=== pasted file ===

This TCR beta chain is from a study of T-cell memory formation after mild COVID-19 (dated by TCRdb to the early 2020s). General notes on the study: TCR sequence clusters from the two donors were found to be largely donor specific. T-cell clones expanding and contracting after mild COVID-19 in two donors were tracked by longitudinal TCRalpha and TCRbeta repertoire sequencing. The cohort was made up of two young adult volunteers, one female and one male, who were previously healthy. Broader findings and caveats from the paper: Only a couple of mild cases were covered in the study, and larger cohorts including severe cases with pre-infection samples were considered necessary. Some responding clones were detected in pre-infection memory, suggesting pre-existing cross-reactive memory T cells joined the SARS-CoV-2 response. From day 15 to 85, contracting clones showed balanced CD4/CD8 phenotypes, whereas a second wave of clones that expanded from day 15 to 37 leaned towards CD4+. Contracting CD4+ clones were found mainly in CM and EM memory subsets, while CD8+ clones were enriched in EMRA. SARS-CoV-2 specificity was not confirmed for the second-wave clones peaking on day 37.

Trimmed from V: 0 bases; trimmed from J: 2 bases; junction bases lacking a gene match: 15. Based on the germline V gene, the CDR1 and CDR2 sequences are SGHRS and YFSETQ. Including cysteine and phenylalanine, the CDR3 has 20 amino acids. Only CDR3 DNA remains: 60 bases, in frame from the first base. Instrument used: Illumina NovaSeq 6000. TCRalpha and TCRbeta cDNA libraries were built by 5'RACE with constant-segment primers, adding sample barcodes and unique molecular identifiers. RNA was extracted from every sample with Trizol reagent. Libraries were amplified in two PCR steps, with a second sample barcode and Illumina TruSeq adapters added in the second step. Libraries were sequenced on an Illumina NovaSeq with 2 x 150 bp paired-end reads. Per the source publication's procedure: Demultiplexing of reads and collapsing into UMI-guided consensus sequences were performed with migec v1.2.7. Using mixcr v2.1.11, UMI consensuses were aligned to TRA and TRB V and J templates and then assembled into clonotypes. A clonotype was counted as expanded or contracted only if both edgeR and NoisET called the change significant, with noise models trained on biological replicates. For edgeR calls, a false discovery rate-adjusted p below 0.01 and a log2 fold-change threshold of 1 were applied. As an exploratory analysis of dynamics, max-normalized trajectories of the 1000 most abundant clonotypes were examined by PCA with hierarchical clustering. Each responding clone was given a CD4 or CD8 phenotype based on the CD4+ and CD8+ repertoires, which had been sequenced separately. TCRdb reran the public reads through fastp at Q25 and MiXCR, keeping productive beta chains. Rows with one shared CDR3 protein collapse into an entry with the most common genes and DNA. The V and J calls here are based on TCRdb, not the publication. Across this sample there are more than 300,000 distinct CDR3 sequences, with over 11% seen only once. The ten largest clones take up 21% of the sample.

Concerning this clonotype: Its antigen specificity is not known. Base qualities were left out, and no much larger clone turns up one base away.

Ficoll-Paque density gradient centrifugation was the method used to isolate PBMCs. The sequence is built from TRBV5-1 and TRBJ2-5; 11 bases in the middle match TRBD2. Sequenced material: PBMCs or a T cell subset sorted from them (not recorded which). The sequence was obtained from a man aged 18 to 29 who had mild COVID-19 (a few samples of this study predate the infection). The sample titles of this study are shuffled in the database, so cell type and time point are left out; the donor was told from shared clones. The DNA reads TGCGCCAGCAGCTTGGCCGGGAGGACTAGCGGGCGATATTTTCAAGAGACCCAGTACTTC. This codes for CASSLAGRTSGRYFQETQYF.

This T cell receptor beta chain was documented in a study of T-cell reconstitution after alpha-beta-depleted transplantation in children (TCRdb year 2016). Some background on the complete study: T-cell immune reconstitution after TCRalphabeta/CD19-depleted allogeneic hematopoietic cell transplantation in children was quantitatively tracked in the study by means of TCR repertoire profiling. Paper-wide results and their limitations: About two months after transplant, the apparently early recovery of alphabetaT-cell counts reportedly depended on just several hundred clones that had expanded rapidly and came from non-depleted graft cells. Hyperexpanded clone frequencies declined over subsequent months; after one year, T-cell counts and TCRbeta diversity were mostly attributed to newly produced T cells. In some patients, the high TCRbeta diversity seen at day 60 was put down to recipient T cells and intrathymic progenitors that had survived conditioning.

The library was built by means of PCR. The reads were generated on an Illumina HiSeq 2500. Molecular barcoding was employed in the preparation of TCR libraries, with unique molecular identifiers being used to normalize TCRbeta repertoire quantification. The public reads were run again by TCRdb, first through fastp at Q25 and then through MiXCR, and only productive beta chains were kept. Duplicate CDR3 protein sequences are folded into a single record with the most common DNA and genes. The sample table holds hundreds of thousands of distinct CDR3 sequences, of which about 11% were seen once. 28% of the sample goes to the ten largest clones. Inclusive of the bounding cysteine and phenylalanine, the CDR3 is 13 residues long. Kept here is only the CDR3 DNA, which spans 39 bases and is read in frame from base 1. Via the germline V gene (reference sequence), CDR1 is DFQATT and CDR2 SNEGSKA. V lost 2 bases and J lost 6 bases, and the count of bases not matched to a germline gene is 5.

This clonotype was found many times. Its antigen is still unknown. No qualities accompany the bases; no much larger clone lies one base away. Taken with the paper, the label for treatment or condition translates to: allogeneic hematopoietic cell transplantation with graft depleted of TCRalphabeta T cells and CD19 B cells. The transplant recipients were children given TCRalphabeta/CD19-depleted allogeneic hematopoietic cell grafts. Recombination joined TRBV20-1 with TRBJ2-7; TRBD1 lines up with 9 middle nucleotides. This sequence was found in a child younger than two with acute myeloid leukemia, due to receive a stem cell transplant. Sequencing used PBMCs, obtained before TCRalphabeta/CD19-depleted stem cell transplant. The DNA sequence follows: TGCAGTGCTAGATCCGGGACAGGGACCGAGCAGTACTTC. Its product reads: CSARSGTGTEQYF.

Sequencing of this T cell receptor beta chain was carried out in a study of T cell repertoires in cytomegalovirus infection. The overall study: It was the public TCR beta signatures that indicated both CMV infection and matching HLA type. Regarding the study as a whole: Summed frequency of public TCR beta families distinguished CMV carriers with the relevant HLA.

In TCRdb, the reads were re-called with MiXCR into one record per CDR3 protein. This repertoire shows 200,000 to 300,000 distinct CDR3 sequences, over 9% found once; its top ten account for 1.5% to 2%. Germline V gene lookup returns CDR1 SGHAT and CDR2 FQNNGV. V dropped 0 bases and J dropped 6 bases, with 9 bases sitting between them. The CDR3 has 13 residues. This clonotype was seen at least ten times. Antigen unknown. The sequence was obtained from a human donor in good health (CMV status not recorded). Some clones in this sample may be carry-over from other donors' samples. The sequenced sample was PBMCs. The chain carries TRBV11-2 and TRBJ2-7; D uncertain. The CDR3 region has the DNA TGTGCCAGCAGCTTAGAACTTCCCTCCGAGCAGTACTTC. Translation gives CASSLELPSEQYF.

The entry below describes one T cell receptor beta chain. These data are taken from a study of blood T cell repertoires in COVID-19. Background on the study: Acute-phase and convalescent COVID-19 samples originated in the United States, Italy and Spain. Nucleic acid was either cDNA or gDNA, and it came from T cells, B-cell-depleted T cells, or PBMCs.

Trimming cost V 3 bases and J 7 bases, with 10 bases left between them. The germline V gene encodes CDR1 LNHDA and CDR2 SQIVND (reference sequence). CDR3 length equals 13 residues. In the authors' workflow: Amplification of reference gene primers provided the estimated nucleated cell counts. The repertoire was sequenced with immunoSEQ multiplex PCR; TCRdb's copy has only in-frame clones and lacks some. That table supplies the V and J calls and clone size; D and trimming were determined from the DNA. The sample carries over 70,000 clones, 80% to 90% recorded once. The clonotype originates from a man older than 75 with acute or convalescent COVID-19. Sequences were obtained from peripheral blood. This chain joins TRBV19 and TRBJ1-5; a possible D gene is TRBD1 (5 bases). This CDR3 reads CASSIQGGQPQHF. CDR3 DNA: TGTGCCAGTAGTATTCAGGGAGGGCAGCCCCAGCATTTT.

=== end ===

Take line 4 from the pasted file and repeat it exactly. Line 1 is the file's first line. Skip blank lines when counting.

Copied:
Ficoll-Paque density gradient centrifugation was the method used to isolate PBMCs. The sequence is built from TRBV5-1 and TRBJ2-5; 11 bases in the middle match TRBD2. Sequenced material: PBMCs or a T cell subset sorted from them (not recorded which). The sequence was obtained from a man aged 18 to 29 who had mild COVID-19 (a few samples of this study predate the infection). The sample titles of this study are shuffled in the database, so cell type and time point are left out; the donor was told from shared clones. The DNA reads TGCGCCAGCAGCTTGGCCGGGAGGACTAGCGGGCGATATTTTCAAGAGACCCAGTACTTC. This codes for CASSLAGRTSGRYFQETQYF.